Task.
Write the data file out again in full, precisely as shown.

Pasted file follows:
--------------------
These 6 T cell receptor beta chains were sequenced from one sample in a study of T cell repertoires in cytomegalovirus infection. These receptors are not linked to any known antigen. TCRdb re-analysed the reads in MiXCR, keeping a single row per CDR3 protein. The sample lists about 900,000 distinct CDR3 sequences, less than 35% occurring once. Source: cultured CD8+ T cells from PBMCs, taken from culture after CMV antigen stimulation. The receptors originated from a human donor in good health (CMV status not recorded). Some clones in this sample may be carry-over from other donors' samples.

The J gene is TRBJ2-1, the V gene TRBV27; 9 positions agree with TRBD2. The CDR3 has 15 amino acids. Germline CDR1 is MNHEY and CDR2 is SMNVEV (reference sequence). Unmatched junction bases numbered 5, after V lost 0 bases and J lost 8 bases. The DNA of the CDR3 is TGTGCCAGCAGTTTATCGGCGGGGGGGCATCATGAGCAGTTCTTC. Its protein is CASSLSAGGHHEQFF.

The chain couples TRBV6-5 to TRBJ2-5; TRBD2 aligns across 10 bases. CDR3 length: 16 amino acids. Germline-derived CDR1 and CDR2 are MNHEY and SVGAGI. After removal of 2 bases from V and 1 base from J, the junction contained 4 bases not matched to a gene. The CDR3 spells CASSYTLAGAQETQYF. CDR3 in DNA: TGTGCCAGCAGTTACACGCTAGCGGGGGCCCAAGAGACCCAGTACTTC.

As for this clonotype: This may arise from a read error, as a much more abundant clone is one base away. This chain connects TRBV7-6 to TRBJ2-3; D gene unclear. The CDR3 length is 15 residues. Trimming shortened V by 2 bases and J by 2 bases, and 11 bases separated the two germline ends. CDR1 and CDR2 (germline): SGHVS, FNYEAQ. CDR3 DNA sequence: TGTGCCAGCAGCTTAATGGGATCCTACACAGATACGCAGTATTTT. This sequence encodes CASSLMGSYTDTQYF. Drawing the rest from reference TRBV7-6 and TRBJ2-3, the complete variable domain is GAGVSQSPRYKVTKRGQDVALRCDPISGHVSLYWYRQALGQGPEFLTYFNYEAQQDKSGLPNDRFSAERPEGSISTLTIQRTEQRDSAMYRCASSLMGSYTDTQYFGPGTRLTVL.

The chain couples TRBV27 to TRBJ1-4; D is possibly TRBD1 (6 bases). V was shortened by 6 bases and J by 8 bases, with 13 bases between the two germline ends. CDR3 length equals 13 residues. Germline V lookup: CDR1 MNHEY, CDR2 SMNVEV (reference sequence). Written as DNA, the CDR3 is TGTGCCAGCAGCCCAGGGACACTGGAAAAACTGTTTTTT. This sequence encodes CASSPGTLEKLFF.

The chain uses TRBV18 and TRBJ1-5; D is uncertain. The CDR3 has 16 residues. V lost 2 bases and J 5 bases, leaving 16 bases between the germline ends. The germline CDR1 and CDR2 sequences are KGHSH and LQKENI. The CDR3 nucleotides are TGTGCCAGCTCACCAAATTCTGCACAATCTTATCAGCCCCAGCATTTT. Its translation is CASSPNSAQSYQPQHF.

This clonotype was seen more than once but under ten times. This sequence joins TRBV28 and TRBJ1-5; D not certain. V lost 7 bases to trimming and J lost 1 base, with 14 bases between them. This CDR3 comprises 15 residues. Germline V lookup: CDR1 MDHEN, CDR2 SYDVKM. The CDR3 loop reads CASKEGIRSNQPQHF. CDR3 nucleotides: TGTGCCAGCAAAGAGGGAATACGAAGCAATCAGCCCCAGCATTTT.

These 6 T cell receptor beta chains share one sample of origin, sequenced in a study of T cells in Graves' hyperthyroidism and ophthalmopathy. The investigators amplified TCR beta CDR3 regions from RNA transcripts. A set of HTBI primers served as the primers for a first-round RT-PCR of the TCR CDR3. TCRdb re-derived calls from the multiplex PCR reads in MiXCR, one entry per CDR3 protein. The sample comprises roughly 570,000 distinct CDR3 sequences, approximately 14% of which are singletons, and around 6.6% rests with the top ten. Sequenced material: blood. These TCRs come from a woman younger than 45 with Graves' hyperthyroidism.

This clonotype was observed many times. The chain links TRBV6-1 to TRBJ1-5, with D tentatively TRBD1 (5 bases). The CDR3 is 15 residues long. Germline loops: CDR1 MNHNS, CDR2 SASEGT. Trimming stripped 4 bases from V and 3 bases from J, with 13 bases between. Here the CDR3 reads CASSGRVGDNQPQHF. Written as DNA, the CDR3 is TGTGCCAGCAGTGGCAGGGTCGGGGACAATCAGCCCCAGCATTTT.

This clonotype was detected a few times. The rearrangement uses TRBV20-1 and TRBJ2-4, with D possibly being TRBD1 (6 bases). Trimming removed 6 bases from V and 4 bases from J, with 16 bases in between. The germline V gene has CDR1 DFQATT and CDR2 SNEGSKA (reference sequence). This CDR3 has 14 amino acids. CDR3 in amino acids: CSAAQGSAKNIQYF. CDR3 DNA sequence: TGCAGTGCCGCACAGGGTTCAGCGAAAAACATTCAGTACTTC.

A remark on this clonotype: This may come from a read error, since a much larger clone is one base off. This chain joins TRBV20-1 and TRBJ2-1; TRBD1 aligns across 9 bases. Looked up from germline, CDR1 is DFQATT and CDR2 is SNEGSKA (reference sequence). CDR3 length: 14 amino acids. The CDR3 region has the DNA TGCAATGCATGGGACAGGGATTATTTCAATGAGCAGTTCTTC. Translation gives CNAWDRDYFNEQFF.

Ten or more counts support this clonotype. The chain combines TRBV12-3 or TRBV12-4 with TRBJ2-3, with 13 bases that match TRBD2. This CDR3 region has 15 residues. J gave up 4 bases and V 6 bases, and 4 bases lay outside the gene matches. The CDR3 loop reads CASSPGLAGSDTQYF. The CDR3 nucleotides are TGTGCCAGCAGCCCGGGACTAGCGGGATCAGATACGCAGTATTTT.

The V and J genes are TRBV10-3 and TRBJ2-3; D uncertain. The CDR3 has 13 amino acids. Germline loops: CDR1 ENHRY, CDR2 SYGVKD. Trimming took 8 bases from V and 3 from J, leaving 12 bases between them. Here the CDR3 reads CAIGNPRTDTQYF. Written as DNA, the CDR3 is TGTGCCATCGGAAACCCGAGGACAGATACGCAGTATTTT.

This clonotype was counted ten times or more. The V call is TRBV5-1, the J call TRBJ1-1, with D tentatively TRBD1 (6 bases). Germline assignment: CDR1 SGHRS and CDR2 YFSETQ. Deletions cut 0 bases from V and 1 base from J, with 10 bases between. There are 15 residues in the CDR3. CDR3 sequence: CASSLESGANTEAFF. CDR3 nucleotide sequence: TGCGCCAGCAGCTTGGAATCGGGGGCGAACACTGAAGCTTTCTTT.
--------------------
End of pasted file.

These 6 T cell receptor beta chains were sequenced from one sample in a study of T cell repertoires in cytomegalovirus infection. These receptors are not linked to any known antigen. TCRdb re-analysed the reads in MiXCR, keeping a single row per CDR3 protein. The sample lists about 900,000 distinct CDR3 sequences, less than 35% occurring once. Source: cultured CD8+ T cells from PBMCs, taken from culture after CMV antigen stimulation. The receptors originated from a human donor in good health (CMV status not recorded). Some clones in this sample may be carry-over from other donors' samples.

The J gene is TRBJ2-1, the V gene TRBV27; 9 positions agree with TRBD2. The CDR3 has 15 amino acids. Germline CDR1 is MNHEY and CDR2 is SMNVEV (reference sequence). Unmatched junction bases numbered 5, after V lost 0 bases and J lost 8 bases. The DNA of the CDR3 is TGTGCCAGCAGTTTATCGGCGGGGGGGCATCATGAGCAGTTCTTC. Its protein is CASSLSAGGHHEQFF.

The chain couples TRBV6-5 to TRBJ2-5; TRBD2 aligns across 10 bases. CDR3 length: 16 amino acids. Germline-derived CDR1 and CDR2 are MNHEY and SVGAGI. After removal of 2 bases from V and 1 base from J, the junction contained 4 bases not matched to a gene. The CDR3 spells CASSYTLAGAQETQYF. CDR3 in DNA: TGTGCCAGCAGTTACACGCTAGCGGGGGCCCAAGAGACCCAGTACTTC.

As for this clonotype: This may arise from a read error, as a much more abundant clone is one base away. This chain connects TRBV7-6 to TRBJ2-3; D gene unclear. The CDR3 length is 15 residues. Trimming shortened V by 2 bases and J by 2 bases, and 11 bases separated the two germline ends. CDR1 and CDR2 (germline): SGHVS, FNYEAQ. CDR3 DNA sequence: TGTGCCAGCAGCTTAATGGGATCCTACACAGATACGCAGTATTTT. This sequence encodes CASSLMGSYTDTQYF. Drawing the rest from reference TRBV7-6 and TRBJ2-3, the complete variable domain is GAGVSQSPRYKVTKRGQDVALRCDPISGHVSLYWYRQALGQGPEFLTYFNYEAQQDKSGLPNDRFSAERPEGSISTLTIQRTEQRDSAMYRCASSLMGSYTDTQYFGPGTRLTVL.

The chain couples TRBV27 to TRBJ1-4; D is possibly TRBD1 (6 bases). V was shortened by 6 bases and J by 8 bases, with 13 bases between the two germline ends. CDR3 length equals 13 residues. Germline V lookup: CDR1 MNHEY, CDR2 SMNVEV (reference sequence). Written as DNA, the CDR3 is TGTGCCAGCAGCCCAGGGACACTGGAAAAACTGTTTTTT. This sequence encodes CASSPGTLEKLFF.

The chain uses TRBV18 and TRBJ1-5; D is uncertain. The CDR3 has 16 residues. V lost 2 bases and J 5 bases, leaving 16 bases between the germline ends. The germline CDR1 and CDR2 sequences are KGHSH and LQKENI. The CDR3 nucleotides are TGTGCCAGCTCACCAAATTCTGCACAATCTTATCAGCCCCAGCATTTT. Its translation is CASSPNSAQSYQPQHF.

This clonotype was seen more than once but under ten times. This sequence joins TRBV28 and TRBJ1-5; D not certain. V lost 7 bases to trimming and J lost 1 base, with 14 bases between them. This CDR3 comprises 15 residues. Germline V lookup: CDR1 MDHEN, CDR2 SYDVKM. The CDR3 loop reads CASKEGIRSNQPQHF. CDR3 nucleotides: TGTGCCAGCAAAGAGGGAATACGAAGCAATCAGCCCCAGCATTTT.

These 6 T cell receptor beta chains share one sample of origin, sequenced in a study of T cells in Graves' hyperthyroidism and ophthalmopathy. The investigators amplified TCR beta CDR3 regions from RNA transcripts. A set of HTBI primers served as the primers for a first-round RT-PCR of the TCR CDR3. TCRdb re-derived calls from the multiplex PCR reads in MiXCR, one entry per CDR3 protein. The sample comprises roughly 570,000 distinct CDR3 sequences, approximately 14% of which are singletons, and around 6.6% rests with the top ten. Sequenced material: blood. These TCRs come from a woman younger than 45 with Graves' hyperthyroidism.

This clonotype was observed many times. The chain links TRBV6-1 to TRBJ1-5, with D tentatively TRBD1 (5 bases). The CDR3 is 15 residues long. Germline loops: CDR1 MNHNS, CDR2 SASEGT. Trimming stripped 4 bases from V and 3 bases from J, with 13 bases between. Here the CDR3 reads CASSGRVGDNQPQHF. Written as DNA, the CDR3 is TGTGCCAGCAGTGGCAGGGTCGGGGACAATCAGCCCCAGCATTTT.

This clonotype was detected a few times. The rearrangement uses TRBV20-1 and TRBJ2-4, with D possibly being TRBD1 (6 bases). Trimming removed 6 bases from V and 4 bases from J, with 16 bases in between. The germline V gene has CDR1 DFQATT and CDR2 SNEGSKA (reference sequence). This CDR3 has 14 amino acids. CDR3 in amino acids: CSAAQGSAKNIQYF. CDR3 DNA sequence: TGCAGTGCCGCACAGGGTTCAGCGAAAAACATTCAGTACTTC.

A remark on this clonotype: This may come from a read error, since a much larger clone is one base off. This chain joins TRBV20-1 and TRBJ2-1; TRBD1 aligns across 9 bases. Looked up from germline, CDR1 is DFQATT and CDR2 is SNEGSKA (reference sequence). CDR3 length: 14 amino acids. The CDR3 region has the DNA TGCAATGCATGGGACAGGGATTATTTCAATGAGCAGTTCTTC. Translation gives CNAWDRDYFNEQFF.

Ten or more counts support this clonotype. The chain combines TRBV12-3 or TRBV12-4 with TRBJ2-3, with 13 bases that match TRBD2. This CDR3 region has 15 residues. J gave up 4 bases and V 6 bases, and 4 bases lay outside the gene matches. The CDR3 loop reads CASSPGLAGSDTQYF. The CDR3 nucleotides are TGTGCCAGCAGCCCGGGACTAGCGGGATCAGATACGCAGTATTTT.

The V and J genes are TRBV10-3 and TRBJ2-3; D uncertain. The CDR3 has 13 amino acids. Germline loops: CDR1 ENHRY, CDR2 SYGVKD. Trimming took 8 bases from V and 3 from J, leaving 12 bases between them. Here the CDR3 reads CAIGNPRTDTQYF. Written as DNA, the CDR3 is TGTGCCATCGGAAACCCGAGGACAGATACGCAGTATTTT.

This clonotype was counted ten times or more. The V call is TRBV5-1, the J call TRBJ1-1, with D tentatively TRBD1 (6 bases). Germline assignment: CDR1 SGHRS and CDR2 YFSETQ. Deletions cut 0 bases from V and 1 base from J, with 10 bases between. There are 15 residues in the CDR3. CDR3 sequence: CASSLESGANTEAFF. CDR3 nucleotide sequence: TGCGCCAGCAGCTTGGAATCGGGGGCGAACACTGAAGCTTTCTTT.